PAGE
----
The East Asian interior decoration at Schönbrunn Palace represents
one of the world's most significant testimonies to the European aristocracy's taste for all things Asian, and the resultant
style created left its stamp on princely domestic culture during the Baroque and Rococo eras. The collecting focus in Schönbrunn,
as are the materials featured in this Project, are the ceramics/porcelains, the lacquerwares and watercolours. Based on the
art and cultural historical scholarship to date, the research areas of conservation sciences, the humanities and natural sciences
will be linked with each other to subject the Asiatica at Schönbrunn to a transdisciplinary examination.
research project will focus on the materials used, their production technologies and the history of the objects. The results
can support, amend or correct current art and cultural historical theses, especially with regard to dating and provenance.
In the context of the Schönbrunn collections, the question of provenance and the early history of the objects is at the forefront;
the porcelain and lacquer are part of a large conglomeration of Asian originals, some with European secondary finishing and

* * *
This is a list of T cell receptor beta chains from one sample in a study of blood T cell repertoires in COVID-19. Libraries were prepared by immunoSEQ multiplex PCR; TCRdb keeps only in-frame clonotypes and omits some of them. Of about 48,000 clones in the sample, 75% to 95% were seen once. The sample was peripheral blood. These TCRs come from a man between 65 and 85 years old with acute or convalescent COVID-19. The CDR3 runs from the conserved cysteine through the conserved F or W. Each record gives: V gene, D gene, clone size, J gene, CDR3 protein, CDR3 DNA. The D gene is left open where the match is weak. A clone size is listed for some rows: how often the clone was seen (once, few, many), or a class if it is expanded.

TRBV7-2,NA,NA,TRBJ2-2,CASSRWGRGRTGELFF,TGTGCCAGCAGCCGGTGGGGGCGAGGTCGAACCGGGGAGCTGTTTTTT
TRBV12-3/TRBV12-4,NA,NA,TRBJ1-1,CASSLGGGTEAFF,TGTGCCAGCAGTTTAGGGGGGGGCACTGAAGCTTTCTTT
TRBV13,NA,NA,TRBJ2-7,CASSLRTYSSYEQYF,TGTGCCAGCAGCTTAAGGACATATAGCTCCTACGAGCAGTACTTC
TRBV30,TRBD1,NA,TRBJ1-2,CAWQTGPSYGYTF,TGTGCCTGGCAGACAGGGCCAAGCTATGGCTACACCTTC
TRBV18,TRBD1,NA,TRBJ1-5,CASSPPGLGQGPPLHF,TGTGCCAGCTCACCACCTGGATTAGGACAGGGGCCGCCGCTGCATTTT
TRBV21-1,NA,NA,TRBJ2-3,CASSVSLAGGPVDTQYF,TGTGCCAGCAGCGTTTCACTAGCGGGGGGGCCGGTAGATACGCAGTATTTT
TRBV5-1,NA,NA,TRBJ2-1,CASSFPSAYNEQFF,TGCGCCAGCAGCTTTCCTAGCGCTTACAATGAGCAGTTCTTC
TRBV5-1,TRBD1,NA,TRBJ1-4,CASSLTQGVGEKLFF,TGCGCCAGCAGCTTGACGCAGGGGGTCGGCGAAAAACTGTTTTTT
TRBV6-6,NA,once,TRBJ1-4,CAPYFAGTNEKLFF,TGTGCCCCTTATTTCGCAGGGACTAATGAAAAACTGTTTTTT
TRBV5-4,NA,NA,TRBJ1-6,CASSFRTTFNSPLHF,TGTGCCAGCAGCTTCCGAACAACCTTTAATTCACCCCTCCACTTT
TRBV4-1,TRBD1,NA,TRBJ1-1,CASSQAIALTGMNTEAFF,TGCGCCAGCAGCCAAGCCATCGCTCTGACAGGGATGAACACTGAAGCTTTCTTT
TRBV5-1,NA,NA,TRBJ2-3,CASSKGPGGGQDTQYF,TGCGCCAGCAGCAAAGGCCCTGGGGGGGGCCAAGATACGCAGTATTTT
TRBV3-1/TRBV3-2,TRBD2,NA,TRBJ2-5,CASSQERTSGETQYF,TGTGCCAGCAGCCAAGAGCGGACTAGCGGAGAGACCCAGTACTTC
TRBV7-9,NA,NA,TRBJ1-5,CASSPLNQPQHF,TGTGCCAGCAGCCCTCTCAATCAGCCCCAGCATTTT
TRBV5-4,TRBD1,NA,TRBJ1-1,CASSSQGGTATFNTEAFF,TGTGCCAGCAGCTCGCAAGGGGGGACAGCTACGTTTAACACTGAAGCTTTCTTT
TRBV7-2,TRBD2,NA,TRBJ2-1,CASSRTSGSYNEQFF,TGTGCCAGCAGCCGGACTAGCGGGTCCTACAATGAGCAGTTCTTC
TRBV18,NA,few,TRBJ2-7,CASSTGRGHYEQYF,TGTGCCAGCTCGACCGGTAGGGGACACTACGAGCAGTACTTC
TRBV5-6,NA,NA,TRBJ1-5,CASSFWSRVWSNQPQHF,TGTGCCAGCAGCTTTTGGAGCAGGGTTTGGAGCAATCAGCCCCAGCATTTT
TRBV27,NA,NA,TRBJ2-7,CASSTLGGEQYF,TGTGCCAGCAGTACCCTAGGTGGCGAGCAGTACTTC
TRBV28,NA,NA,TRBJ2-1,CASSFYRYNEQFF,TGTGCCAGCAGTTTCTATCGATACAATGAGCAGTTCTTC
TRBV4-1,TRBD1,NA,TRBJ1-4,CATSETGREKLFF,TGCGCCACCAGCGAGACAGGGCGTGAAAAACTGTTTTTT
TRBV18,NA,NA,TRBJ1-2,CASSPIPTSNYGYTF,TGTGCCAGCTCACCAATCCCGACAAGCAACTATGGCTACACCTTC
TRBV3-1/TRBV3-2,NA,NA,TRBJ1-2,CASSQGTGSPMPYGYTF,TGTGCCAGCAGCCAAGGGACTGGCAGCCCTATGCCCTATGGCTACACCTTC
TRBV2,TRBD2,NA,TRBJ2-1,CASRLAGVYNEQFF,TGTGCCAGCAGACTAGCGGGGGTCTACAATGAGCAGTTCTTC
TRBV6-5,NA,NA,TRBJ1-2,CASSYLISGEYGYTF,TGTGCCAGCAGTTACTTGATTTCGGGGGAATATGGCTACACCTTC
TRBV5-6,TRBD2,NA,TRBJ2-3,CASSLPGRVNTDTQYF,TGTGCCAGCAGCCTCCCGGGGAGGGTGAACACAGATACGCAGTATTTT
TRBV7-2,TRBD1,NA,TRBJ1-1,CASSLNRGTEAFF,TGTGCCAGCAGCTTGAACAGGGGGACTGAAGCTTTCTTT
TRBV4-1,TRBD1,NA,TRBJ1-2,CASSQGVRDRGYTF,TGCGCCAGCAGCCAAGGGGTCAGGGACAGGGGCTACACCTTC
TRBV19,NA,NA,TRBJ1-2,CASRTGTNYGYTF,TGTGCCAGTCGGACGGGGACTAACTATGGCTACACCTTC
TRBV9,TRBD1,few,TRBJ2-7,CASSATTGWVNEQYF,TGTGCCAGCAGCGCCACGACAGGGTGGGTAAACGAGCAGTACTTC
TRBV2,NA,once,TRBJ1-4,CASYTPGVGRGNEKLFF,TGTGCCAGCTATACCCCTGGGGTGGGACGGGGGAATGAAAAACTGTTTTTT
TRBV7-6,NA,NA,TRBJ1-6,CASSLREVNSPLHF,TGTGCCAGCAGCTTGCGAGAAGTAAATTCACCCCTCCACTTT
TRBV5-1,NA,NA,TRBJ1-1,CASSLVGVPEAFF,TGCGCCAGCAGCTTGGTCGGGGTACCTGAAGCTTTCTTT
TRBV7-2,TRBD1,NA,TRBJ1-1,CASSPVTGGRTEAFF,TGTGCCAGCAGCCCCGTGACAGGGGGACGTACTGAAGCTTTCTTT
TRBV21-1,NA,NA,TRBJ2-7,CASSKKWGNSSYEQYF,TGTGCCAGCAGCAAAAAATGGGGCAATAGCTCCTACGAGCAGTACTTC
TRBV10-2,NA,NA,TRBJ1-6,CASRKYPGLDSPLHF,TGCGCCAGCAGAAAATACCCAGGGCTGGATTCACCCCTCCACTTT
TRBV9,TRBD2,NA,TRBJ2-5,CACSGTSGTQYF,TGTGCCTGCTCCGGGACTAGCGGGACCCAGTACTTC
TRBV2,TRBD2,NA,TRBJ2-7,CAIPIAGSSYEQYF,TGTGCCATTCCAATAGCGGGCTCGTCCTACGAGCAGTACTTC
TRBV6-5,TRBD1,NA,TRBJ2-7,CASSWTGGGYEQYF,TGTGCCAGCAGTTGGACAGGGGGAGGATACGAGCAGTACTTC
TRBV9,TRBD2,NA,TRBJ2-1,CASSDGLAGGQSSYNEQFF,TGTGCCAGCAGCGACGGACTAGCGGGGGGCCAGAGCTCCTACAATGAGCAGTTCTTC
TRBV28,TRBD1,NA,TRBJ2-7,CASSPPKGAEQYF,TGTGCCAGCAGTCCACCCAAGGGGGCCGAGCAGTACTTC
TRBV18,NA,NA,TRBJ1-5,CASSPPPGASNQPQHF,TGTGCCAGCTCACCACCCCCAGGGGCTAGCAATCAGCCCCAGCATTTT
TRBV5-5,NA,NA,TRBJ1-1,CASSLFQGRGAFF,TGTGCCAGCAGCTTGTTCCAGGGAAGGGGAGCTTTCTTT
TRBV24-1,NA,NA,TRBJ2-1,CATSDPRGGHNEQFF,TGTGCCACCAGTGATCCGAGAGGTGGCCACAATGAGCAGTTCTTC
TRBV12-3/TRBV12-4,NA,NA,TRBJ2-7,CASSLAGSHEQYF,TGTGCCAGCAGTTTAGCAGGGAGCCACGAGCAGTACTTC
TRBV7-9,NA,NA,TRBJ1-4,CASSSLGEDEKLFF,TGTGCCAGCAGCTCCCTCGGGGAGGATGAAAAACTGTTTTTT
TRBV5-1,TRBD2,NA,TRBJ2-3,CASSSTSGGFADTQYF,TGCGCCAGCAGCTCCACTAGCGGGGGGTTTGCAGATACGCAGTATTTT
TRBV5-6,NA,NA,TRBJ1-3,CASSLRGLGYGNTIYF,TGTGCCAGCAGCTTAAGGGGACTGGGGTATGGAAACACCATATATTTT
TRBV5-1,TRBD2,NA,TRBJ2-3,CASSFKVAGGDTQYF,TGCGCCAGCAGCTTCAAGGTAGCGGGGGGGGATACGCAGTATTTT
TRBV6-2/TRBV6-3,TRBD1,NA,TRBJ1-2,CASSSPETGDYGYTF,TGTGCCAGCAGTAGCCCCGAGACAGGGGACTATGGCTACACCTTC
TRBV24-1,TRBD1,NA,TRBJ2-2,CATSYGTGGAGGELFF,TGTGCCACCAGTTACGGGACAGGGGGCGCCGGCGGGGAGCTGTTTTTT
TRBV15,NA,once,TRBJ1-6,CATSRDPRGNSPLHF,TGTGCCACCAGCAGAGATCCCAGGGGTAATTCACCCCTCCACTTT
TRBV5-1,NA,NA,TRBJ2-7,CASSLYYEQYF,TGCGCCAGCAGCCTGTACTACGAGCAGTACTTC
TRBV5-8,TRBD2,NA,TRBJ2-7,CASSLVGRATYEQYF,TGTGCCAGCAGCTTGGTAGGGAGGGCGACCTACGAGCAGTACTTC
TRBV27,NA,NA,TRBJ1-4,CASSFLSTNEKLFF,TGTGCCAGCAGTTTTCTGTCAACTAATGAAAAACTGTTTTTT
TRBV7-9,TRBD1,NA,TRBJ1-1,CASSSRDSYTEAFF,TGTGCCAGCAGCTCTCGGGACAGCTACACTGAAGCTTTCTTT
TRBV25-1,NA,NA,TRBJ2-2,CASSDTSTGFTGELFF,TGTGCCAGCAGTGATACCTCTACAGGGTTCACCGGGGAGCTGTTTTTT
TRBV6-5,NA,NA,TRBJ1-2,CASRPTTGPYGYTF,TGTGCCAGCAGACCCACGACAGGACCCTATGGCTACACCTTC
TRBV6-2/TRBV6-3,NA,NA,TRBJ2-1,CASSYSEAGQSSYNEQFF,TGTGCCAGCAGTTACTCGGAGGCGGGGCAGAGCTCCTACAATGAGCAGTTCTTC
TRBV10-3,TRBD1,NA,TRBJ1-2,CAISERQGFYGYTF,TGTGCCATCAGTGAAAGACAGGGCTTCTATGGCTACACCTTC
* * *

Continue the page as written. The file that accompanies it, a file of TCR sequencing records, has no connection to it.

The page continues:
others are entirely European-produced.
A study of the restoration history in the collection will investigate and identify
the measures which have been taken to preserve the items over centuries, and those which would be considered appropriate today.
Subsequently, conservation concepts will be developed, with particular emphasis on the installation of the porcelains and
the watercolours in the Porcelain Cabinet, both with a view to innovative new mounting strategies and to optimise the exhibition
procedures as well as the historic, original installation and the purpose/usage of the rooms.
The collaboration planned
between the University for Applied Arts Vienna (UAA) with the Museum for Applied Arts (MAK), the Schloß Schönbrunn Kultur-
und Betriebsges.m.b.H (SKB) and with the Japanese training and research centre, the National Research Institute of Cultural
Properties, Tokyo (NRCP) as well as the inclusion of external specialists and active exchange of information between the national
and international bodies of research into royal and aristocratic residences will enable extensive basic research with international
model character. The Project is sited at the central interface between the joint research efforts of conservation sciences,
material sciences, technology and art and cultural history.